The future of the proposed Bypass Road in Hermanus hangs in the balance after the Provincial Government rejected the Environmental Impact Report (EIR).

According to the Provincial Department of Environmental Affairs and Development Planning (DEA&DP) the EIR was rejected as it does not “adequately address all the pertinent issues and will require further revision or additional information before further consideration will be given to it”.

Henri Fortuin, Director of Development Management for the DEA&DP, said the decision was taken not to disqualify the Environmental Assessment Practitioner (EAP) at this time, but rather to allow them to revise or add additional information and resubmit the report.

“Should new information be submitted in the revised EIR it will be subject to a further round of public participation, during which additional comments and objections can be added,” said Henri in a letter.

According to Whale Coast Conservation Manager (WCC), Rob Fryer, this follows a letter penned by him in December 2017, wherein he questions the objectivity of the companies involved in drafting the EIR.

“Based on our experience throughout the public participation process, WCC has no confidence that its comments or those of other credible interested and affected parties will be given the consideration they are due by the EAP,” stated Rob’s letter.

He said that the EAP has consistently failed to correctly represent the arguments made in written submissions by WCC and other parties.

“We have submitted in writing that the EAP and the joint  venture companies responsible for compiling the Traffic Impact Assessment are biased in favour of the by-pass as they stand to benefit financially from engineering contracts when the road is built.”

Hermanus to Gansbaai upgrade to go ahead

“The EAP has not been open to workable alternatives made by interested and affected parties as they have consistently dismissed the inputs as unavoidable, unimportant, irrelevant or not feasible. In particular, they have refused, without giving good reason other
than to say it is not feasible, to address demands that a full and proper assessment must be done of upgrading the so-called relief road (Royal Street),” said Rob.

The contention that the relief road cannot be brought up to the standard required by the Department of Transport and Public Works policy is not only incorrect, but is also inconsistent with the Western Cape Provincial Land Transport Framework which encourages creative situational accommodation of the needs of rural towns. The refusal to allow for the relief road alternative to be assessed objectively and comprehensively in the Environmental Impact Assessment is an illustration of how the EAP and the joint venture companies have had a predetermined outcome in mind, according to Rob.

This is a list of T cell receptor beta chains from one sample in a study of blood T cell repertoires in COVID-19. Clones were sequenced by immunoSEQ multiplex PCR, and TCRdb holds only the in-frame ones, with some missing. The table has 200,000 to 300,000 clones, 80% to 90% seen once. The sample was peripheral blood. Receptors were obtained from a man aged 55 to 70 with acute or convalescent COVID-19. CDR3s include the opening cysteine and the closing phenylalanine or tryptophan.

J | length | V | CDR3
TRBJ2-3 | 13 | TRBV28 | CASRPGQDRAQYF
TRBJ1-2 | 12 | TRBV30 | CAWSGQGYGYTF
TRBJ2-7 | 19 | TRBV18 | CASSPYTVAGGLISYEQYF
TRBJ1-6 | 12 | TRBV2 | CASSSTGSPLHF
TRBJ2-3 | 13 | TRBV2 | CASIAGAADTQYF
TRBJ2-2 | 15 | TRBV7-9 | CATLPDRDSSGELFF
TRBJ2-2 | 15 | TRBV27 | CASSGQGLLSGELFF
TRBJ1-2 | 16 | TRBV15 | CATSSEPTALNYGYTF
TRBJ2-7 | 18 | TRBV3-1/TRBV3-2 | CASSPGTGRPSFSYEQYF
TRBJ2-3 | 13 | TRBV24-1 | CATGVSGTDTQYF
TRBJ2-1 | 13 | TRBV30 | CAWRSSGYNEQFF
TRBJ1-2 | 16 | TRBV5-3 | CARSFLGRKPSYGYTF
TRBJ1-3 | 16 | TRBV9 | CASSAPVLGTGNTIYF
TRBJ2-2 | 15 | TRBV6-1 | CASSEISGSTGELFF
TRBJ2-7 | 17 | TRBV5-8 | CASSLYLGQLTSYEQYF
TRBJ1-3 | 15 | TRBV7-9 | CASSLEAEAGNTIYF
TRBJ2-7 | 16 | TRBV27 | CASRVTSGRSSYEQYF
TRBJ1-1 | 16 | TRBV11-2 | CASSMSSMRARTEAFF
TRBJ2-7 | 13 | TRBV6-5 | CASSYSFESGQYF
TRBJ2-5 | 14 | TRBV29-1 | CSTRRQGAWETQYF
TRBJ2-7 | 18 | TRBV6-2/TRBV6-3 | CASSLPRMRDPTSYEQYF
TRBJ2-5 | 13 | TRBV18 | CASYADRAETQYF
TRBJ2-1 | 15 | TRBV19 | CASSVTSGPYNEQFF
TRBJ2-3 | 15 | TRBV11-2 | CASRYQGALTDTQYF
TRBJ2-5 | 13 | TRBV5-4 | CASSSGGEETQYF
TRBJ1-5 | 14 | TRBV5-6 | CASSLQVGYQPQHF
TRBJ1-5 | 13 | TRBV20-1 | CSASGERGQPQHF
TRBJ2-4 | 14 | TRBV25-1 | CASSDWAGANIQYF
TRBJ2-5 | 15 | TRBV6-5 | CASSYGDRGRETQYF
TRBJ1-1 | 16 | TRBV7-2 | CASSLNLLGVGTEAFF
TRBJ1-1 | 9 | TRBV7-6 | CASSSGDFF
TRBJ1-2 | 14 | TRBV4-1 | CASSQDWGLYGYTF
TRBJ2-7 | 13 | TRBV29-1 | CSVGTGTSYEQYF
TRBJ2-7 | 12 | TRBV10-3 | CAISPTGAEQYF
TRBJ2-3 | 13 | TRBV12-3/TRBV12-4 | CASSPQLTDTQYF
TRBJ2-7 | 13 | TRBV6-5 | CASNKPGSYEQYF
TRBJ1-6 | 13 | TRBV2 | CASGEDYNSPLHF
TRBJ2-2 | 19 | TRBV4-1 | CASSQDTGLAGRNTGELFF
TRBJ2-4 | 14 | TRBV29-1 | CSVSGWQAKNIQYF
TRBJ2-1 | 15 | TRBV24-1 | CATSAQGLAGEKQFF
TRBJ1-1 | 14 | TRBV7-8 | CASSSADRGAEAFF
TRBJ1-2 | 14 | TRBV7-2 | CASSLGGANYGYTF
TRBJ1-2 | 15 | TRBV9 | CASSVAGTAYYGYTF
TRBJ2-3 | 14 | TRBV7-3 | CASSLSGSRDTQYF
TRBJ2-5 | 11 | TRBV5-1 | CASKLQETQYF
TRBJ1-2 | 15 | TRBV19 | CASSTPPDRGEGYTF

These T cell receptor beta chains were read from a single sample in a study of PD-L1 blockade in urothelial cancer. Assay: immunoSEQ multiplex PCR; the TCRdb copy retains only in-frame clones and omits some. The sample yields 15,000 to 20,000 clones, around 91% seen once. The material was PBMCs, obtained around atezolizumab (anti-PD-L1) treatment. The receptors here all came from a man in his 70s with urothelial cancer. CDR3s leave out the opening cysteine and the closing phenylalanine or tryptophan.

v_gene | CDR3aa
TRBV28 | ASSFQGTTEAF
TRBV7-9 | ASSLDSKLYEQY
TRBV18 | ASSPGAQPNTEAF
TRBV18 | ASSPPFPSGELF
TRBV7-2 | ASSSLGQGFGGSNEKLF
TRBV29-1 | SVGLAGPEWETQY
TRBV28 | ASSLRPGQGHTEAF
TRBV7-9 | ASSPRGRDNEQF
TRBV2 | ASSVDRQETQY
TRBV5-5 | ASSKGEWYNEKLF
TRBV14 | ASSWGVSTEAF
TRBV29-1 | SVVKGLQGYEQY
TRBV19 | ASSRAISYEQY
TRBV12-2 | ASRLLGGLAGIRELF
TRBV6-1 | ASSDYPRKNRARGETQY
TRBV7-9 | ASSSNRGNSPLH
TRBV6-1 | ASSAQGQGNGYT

Stephen Müller, Director of Infrastructure and Planning at the Municipality, said they will wait to receive the revised document once it is ready for public comment. “At this stage the only impact the dismissal of the EIR has on our plans is that it will in the longer term affect the regeneration of Hermanus Old Town as Main Road stays a provincial road for as long as it takes to build an alternative route.”

In short, the final EIA that was presented in December 2017 proposed that a 3 km long single carriage way (one lane in each direction) be built from the vicinity of the intersection between Main Road and Mountain Drive (near Gateway Centre) alongside Mountain Drive, running above the cemetery and the Sports Complex, then turning south in between the Cricket Club and Generation Schools, where it will meet Fairways Avenue before continuing between Eastcliff and the Golf Course and ending at a new circle in Main Road (near Eastcliff Spar). This is called the northern alignment.

There is also an alternative to this route (southern alignment) that runs in between Hermanus High School and the Sports Centre. Because of the high cost of building an underpass for learners and the fact that the road will cut the school off from the Sports Centre, this is not the preferred option.

The report stated that the lanes will be 3,7 m wide with a 1,8 m shoulder within a road reserve of 25 m. The proposed speed limit is 60 km/h and it is foreseen that a 3 m wide pedestrian walkway and cycle path will run alongside the road.

According to the report more than 500 comments were received during the four formal commenting periods of the last few years, with the vast majority of them being critical of the bypass.

The proposed route will have major impacts on both the Cricket Club and Generation Schools. With the proposed road cutting in to the cricket field they will be forced to move both their boundary and the pitch. This will have detrimental effects on their status as an accredited club that can host Boland matches. The club also stands to lose large sponsorships for improvements on the clubhouse and other infrastructure.

Stephen Müller said that in the mean time the upgrading of the R43 between Hermanus and Gansbaai will commence this year. According to the Western Cape budget a total of R255 million will be spent on the upgrade this year against a total cost of R683 million.

Stephen also indicated that the upgrade of the R43 between Fisherhaven and Sandbaai has been registered as a separate project by the Western Cape Government and it is expected that initial environmental Impact Assessments will begin in the next couple of years.

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